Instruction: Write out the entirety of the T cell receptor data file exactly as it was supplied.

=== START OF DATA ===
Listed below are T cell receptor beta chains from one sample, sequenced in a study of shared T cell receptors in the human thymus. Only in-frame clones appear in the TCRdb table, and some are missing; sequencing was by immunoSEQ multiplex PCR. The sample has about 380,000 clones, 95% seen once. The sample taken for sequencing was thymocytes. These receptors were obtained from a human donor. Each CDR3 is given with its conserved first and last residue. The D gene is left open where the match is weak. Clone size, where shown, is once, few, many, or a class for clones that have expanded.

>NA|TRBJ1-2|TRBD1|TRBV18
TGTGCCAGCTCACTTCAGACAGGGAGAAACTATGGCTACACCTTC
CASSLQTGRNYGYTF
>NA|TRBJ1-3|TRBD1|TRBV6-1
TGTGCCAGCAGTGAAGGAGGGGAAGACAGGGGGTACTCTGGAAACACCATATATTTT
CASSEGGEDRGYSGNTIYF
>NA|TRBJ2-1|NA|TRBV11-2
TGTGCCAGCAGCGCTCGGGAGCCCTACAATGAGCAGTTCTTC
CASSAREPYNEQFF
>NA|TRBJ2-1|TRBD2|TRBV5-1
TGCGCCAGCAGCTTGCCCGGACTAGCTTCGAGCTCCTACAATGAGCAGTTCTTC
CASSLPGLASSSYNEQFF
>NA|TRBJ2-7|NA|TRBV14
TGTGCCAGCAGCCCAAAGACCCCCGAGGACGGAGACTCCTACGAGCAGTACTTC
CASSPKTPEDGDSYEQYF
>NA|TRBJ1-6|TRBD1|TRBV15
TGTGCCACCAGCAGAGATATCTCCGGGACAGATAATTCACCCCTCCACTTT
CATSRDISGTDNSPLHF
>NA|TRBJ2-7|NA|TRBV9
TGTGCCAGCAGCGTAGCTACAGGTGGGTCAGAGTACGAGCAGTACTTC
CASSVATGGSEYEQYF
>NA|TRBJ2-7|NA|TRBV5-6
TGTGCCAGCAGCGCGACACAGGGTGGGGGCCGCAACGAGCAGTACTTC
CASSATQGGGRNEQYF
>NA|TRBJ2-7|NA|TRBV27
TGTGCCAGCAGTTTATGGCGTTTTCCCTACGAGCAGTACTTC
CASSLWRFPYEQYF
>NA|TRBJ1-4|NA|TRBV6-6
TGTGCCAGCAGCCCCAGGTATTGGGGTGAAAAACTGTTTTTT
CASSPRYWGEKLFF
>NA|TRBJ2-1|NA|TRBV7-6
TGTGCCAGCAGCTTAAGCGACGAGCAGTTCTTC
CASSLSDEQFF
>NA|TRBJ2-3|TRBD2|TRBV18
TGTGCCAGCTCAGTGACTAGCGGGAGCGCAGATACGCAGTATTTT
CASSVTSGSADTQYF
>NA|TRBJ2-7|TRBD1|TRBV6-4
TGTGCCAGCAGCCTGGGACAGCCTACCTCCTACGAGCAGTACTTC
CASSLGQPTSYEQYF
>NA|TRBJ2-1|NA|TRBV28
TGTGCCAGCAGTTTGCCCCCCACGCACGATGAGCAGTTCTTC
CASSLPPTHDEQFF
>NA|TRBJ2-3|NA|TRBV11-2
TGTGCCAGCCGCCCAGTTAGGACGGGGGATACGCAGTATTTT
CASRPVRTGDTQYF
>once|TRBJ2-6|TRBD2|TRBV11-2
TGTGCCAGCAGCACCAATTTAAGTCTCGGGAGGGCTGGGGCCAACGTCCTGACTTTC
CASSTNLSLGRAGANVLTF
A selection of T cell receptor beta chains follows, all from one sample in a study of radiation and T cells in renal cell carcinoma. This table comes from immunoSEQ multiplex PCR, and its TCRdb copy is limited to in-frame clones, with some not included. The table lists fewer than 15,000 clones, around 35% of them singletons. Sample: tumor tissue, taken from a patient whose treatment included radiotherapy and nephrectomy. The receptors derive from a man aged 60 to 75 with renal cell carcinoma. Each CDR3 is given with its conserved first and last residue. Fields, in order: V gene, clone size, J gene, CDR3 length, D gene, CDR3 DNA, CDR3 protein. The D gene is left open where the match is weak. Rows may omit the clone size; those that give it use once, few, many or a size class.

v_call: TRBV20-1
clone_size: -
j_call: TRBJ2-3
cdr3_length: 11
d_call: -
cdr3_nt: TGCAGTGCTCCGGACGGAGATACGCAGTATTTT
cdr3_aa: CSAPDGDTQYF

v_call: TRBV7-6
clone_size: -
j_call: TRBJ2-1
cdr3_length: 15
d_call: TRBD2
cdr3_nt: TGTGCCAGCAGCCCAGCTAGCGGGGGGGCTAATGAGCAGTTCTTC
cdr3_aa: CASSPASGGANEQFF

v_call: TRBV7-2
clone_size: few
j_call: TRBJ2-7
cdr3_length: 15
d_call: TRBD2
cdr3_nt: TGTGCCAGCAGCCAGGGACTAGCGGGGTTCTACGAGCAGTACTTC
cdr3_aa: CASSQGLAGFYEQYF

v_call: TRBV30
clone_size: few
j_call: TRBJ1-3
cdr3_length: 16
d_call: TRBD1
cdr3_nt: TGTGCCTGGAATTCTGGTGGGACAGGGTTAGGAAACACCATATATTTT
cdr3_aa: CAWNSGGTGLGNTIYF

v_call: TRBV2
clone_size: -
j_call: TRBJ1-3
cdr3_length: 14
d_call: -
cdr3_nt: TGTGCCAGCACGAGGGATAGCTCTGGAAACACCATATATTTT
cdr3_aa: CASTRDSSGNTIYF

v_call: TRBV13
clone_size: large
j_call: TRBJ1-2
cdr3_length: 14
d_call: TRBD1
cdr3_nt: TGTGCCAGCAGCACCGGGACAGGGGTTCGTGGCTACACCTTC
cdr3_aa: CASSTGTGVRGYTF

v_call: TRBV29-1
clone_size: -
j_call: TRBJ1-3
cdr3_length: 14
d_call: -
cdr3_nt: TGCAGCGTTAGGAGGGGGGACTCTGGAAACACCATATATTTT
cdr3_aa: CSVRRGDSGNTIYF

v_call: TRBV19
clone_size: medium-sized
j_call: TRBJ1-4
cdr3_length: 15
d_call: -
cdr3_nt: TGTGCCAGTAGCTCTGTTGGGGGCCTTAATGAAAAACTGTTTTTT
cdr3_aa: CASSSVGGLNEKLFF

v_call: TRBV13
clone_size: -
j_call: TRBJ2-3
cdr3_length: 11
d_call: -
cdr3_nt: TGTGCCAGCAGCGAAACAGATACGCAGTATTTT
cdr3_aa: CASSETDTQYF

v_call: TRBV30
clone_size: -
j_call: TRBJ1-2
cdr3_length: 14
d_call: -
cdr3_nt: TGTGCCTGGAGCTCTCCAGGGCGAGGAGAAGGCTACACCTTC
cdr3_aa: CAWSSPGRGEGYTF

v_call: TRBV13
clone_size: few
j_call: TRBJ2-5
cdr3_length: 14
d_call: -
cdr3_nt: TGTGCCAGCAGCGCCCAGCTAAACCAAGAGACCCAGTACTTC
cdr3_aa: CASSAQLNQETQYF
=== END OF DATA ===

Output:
Listed below are T cell receptor beta chains from one sample, sequenced in a study of shared T cell receptors in the human thymus. Only in-frame clones appear in the TCRdb table, and some are missing; sequencing was by immunoSEQ multiplex PCR. The sample has about 380,000 clones, 95% seen once. The sample taken for sequencing was thymocytes. These receptors were obtained from a human donor. Each CDR3 is given with its conserved first and last residue. The D gene is left open where the match is weak. Clone size, where shown, is once, few, many, or a class for clones that have expanded.

>NA|TRBJ1-2|TRBD1|TRBV18
TGTGCCAGCTCACTTCAGACAGGGAGAAACTATGGCTACACCTTC
CASSLQTGRNYGYTF
>NA|TRBJ1-3|TRBD1|TRBV6-1
TGTGCCAGCAGTGAAGGAGGGGAAGACAGGGGGTACTCTGGAAACACCATATATTTT
CASSEGGEDRGYSGNTIYF
>NA|TRBJ2-1|NA|TRBV11-2
TGTGCCAGCAGCGCTCGGGAGCCCTACAATGAGCAGTTCTTC
CASSAREPYNEQFF
>NA|TRBJ2-1|TRBD2|TRBV5-1
TGCGCCAGCAGCTTGCCCGGACTAGCTTCGAGCTCCTACAATGAGCAGTTCTTC
CASSLPGLASSSYNEQFF
>NA|TRBJ2-7|NA|TRBV14
TGTGCCAGCAGCCCAAAGACCCCCGAGGACGGAGACTCCTACGAGCAGTACTTC
CASSPKTPEDGDSYEQYF
>NA|TRBJ1-6|TRBD1|TRBV15
TGTGCCACCAGCAGAGATATCTCCGGGACAGATAATTCACCCCTCCACTTT
CATSRDISGTDNSPLHF
>NA|TRBJ2-7|NA|TRBV9
TGTGCCAGCAGCGTAGCTACAGGTGGGTCAGAGTACGAGCAGTACTTC
CASSVATGGSEYEQYF
>NA|TRBJ2-7|NA|TRBV5-6
TGTGCCAGCAGCGCGACACAGGGTGGGGGCCGCAACGAGCAGTACTTC
CASSATQGGGRNEQYF
>NA|TRBJ2-7|NA|TRBV27
TGTGCCAGCAGTTTATGGCGTTTTCCCTACGAGCAGTACTTC
CASSLWRFPYEQYF
>NA|TRBJ1-4|NA|TRBV6-6
TGTGCCAGCAGCCCCAGGTATTGGGGTGAAAAACTGTTTTTT
CASSPRYWGEKLFF
>NA|TRBJ2-1|NA|TRBV7-6
TGTGCCAGCAGCTTAAGCGACGAGCAGTTCTTC
CASSLSDEQFF
>NA|TRBJ2-3|TRBD2|TRBV18
TGTGCCAGCTCAGTGACTAGCGGGAGCGCAGATACGCAGTATTTT
CASSVTSGSADTQYF
>NA|TRBJ2-7|TRBD1|TRBV6-4
TGTGCCAGCAGCCTGGGACAGCCTACCTCCTACGAGCAGTACTTC
CASSLGQPTSYEQYF
>NA|TRBJ2-1|NA|TRBV28
TGTGCCAGCAGTTTGCCCCCCACGCACGATGAGCAGTTCTTC
CASSLPPTHDEQFF
>NA|TRBJ2-3|NA|TRBV11-2
TGTGCCAGCCGCCCAGTTAGGACGGGGGATACGCAGTATTTT
CASRPVRTGDTQYF
>once|TRBJ2-6|TRBD2|TRBV11-2
TGTGCCAGCAGCACCAATTTAAGTCTCGGGAGGGCTGGGGCCAACGTCCTGACTTTC
CASSTNLSLGRAGANVLTF
A selection of T cell receptor beta chains follows, all from one sample in a study of radiation and T cells in renal cell carcinoma. This table comes from immunoSEQ multiplex PCR, and its TCRdb copy is limited to in-frame clones, with some not included. The table lists fewer than 15,000 clones, around 35% of them singletons. Sample: tumor tissue, taken from a patient whose treatment included radiotherapy and nephrectomy. The receptors derive from a man aged 60 to 75 with renal cell carcinoma. Each CDR3 is given with its conserved first and last residue. Fields, in order: V gene, clone size, J gene, CDR3 length, D gene, CDR3 DNA, CDR3 protein. The D gene is left open where the match is weak. Rows may omit the clone size; those that give it use once, few, many or a size class.

v_call: TRBV20-1
clone_size: -
j_call: TRBJ2-3
cdr3_length: 11
d_call: -
cdr3_nt: TGCAGTGCTCCGGACGGAGATACGCAGTATTTT
cdr3_aa: CSAPDGDTQYF

v_call: TRBV7-6
clone_size: -
j_call: TRBJ2-1
cdr3_length: 15
d_call: TRBD2
cdr3_nt: TGTGCCAGCAGCCCAGCTAGCGGGGGGGCTAATGAGCAGTTCTTC
cdr3_aa: CASSPASGGANEQFF

v_call: TRBV7-2
clone_size: few
j_call: TRBJ2-7
cdr3_length: 15
d_call: TRBD2
cdr3_nt: TGTGCCAGCAGCCAGGGACTAGCGGGGTTCTACGAGCAGTACTTC
cdr3_aa: CASSQGLAGFYEQYF

v_call: TRBV30
clone_size: few
j_call: TRBJ1-3
cdr3_length: 16
d_call: TRBD1
cdr3_nt: TGTGCCTGGAATTCTGGTGGGACAGGGTTAGGAAACACCATATATTTT
cdr3_aa: CAWNSGGTGLGNTIYF

v_call: TRBV2
clone_size: -
j_call: TRBJ1-3
cdr3_length: 14
d_call: -
cdr3_nt: TGTGCCAGCACGAGGGATAGCTCTGGAAACACCATATATTTT
cdr3_aa: CASTRDSSGNTIYF

v_call: TRBV13
clone_size: large
j_call: TRBJ1-2
cdr3_length: 14
d_call: TRBD1
cdr3_nt: TGTGCCAGCAGCACCGGGACAGGGGTTCGTGGCTACACCTTC
cdr3_aa: CASSTGTGVRGYTF

v_call: TRBV29-1
clone_size: -
j_call: TRBJ1-3
cdr3_length: 14
d_call: -
cdr3_nt: TGCAGCGTTAGGAGGGGGGACTCTGGAAACACCATATATTTT
cdr3_aa: CSVRRGDSGNTIYF

v_call: TRBV19
clone_size: medium-sized
j_call: TRBJ1-4
cdr3_length: 15
d_call: -
cdr3_nt: TGTGCCAGTAGCTCTGTTGGGGGCCTTAATGAAAAACTGTTTTTT
cdr3_aa: CASSSVGGLNEKLFF

v_call: TRBV13
clone_size: -
j_call: TRBJ2-3
cdr3_length: 11
d_call: -
cdr3_nt: TGTGCCAGCAGCGAAACAGATACGCAGTATTTT
cdr3_aa: CASSETDTQYF

v_call: TRBV30
clone_size: -
j_call: TRBJ1-2
cdr3_length: 14
d_call: -
cdr3_nt: TGTGCCTGGAGCTCTCCAGGGCGAGGAGAAGGCTACACCTTC
cdr3_aa: CAWSSPGRGEGYTF

v_call: TRBV13
clone_size: few
j_call: TRBJ2-5
cdr3_length: 14
d_call: -
cdr3_nt: TGTGCCAGCAGCGCCCAGCTAAACCAAGAGACCCAGTACTTC
cdr3_aa: CASSAQLNQETQYF